It takes time to save enough money for a sizable down payment, so a zero- or low-down-payment requirement may expedite your ability to buy a property. However, making a bigger down payment offers some advantages, including:
A lower interest rate on a mortgage. If you make a higher down payment, lenders may reduce your interest rate by a few fractions of a percentage point. Lenders are less risky when you borrow less of the home's value, and they tend to reward this with better terms.
More equity in your property. The value of your property less the amount owed on your mortgage is your home equity. In other words, it is the extent to which your property is considered an asset rather than a liability. More equity equates to more wealth.
A smaller mortgage payment each month. Borrowing less of your home's value reduces your principle, which means you'll pay less interest throughout the loan's term.
Lower initial and ongoing costs. Government-backed mortgage programs with low or no down payment minimize lenders' risk by insuring a portion of the loans. If a borrower fails on one of these loans, the lender will be reimbursed by the linked government agency. To help offset some of the costs, these loans may include one-time fees, such as the VA funding fee, or recurring fees, such as FHA mortgage insurance.
The appropriate down payment for you is determined by your goals and financial position. While a bigger down payment has several advantages, putting down too much may leave you short on cash once you move in.
If you put down less than 20% on a conventional mortgage, you will normally be required to pay for private mortgage insurance. Once you begin making mortgage payments, you can request that PMI be removed once you have more than 20% equity in your house.
Experiment with several scenarios to better understand how changing the quantity of your down payment affects other expenditures.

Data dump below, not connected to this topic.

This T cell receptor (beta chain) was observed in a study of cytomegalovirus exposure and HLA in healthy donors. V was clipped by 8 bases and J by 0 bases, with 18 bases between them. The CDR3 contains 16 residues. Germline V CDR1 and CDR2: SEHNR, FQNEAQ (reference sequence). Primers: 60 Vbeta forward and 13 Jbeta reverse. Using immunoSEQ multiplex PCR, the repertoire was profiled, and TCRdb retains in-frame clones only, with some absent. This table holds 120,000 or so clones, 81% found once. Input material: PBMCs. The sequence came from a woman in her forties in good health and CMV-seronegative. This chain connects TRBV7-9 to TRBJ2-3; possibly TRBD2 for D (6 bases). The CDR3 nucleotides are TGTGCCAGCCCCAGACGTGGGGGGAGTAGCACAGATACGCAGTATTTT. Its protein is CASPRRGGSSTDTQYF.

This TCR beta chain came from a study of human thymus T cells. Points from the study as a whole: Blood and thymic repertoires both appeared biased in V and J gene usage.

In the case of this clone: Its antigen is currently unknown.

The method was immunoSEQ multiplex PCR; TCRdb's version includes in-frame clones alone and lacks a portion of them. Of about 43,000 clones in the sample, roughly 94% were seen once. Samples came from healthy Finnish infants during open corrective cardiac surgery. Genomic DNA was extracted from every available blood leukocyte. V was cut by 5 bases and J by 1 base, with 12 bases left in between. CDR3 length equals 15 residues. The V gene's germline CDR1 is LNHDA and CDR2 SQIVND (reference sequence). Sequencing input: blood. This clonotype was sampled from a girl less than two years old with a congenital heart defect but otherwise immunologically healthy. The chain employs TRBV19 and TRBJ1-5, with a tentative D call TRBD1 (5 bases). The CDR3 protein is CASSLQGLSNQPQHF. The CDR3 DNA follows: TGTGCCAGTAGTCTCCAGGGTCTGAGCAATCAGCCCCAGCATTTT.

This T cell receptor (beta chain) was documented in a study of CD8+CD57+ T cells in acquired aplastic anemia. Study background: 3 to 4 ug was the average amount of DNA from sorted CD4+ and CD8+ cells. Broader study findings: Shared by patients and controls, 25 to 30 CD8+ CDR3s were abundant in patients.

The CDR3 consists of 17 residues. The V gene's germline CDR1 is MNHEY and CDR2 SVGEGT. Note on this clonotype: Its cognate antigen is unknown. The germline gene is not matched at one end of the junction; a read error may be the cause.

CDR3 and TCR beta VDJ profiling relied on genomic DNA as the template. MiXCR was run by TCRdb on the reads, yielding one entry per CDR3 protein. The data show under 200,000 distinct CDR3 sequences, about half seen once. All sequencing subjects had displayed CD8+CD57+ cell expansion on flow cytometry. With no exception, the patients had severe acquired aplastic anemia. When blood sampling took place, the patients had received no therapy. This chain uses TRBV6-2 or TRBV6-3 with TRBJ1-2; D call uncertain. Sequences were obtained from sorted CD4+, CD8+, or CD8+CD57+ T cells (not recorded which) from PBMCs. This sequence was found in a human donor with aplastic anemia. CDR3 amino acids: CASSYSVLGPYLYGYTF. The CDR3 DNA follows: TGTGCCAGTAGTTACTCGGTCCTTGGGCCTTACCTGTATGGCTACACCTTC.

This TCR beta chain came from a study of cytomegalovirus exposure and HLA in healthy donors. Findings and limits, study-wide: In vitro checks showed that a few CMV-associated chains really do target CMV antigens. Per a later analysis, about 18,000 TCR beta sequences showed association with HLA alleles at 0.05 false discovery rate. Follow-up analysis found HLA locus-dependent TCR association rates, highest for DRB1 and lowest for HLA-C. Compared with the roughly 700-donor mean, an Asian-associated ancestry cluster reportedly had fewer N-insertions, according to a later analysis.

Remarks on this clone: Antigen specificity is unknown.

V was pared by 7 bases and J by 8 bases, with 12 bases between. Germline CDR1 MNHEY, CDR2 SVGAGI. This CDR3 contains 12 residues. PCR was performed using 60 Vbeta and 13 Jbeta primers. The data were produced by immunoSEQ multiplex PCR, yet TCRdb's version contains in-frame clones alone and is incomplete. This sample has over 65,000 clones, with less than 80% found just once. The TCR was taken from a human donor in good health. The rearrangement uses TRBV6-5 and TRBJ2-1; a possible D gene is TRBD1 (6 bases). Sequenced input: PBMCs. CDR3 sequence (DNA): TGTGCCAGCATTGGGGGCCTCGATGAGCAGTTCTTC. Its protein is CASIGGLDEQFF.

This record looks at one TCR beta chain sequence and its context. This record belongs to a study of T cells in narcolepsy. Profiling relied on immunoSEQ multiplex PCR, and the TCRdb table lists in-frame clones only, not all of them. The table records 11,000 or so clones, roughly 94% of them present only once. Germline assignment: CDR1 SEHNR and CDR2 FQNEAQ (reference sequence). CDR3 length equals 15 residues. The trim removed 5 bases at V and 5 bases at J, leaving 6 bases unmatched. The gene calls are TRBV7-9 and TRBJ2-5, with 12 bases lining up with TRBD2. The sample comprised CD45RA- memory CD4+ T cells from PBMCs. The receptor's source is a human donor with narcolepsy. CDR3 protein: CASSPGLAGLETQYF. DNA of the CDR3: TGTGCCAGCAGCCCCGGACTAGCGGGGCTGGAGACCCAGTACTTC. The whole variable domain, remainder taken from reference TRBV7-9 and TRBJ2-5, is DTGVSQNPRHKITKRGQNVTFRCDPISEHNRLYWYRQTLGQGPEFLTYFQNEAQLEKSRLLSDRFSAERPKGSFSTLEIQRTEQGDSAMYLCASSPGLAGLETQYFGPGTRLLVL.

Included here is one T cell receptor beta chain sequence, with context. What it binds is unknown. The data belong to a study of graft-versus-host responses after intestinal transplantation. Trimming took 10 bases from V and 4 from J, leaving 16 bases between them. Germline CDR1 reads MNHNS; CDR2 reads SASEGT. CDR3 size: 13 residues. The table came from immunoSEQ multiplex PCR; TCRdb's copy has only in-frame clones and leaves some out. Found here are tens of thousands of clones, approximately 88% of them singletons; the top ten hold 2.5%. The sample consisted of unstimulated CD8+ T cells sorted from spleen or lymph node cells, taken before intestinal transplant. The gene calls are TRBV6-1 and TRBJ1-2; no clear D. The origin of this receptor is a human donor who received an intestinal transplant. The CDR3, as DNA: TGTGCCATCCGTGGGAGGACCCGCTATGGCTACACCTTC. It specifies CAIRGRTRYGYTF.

Your mortgage payment is only one component of your total home budget. With that in mind, consider the following variables when deciding on the size of your down payment:
Maintain some funds in the bank. Avoid utilizing all of your savings for a down payment. You could become "house poor," spending too much of your salary on mortgage payments or emptying your emergency fund.
Remember to factor in closing costs. It's also critical to have enough money on hand to meet closing expenses, which are typically 2-6% of the home's buying price.
Make a budget for the ongoing costs of homeownership. Even if you're buying a move-in-ready house, it's a good idea to budget for home maintenance and repairs, as well as unforeseen emergencies. Overall, you want to ensure that your down payment allows you to cover all of the expenditures of purchasing a home — as well as outfitting it once you've moved in.
Look around. Do your homework and compare mortgage rates from three to five different lenders. Don't forget to look into lender programs and down payment help possibilities, especially if you're a first-time home buyer.
These are just some tips when preparing for your dream home's down payment. If you have more strategies on how to do this, please feel free to share them below.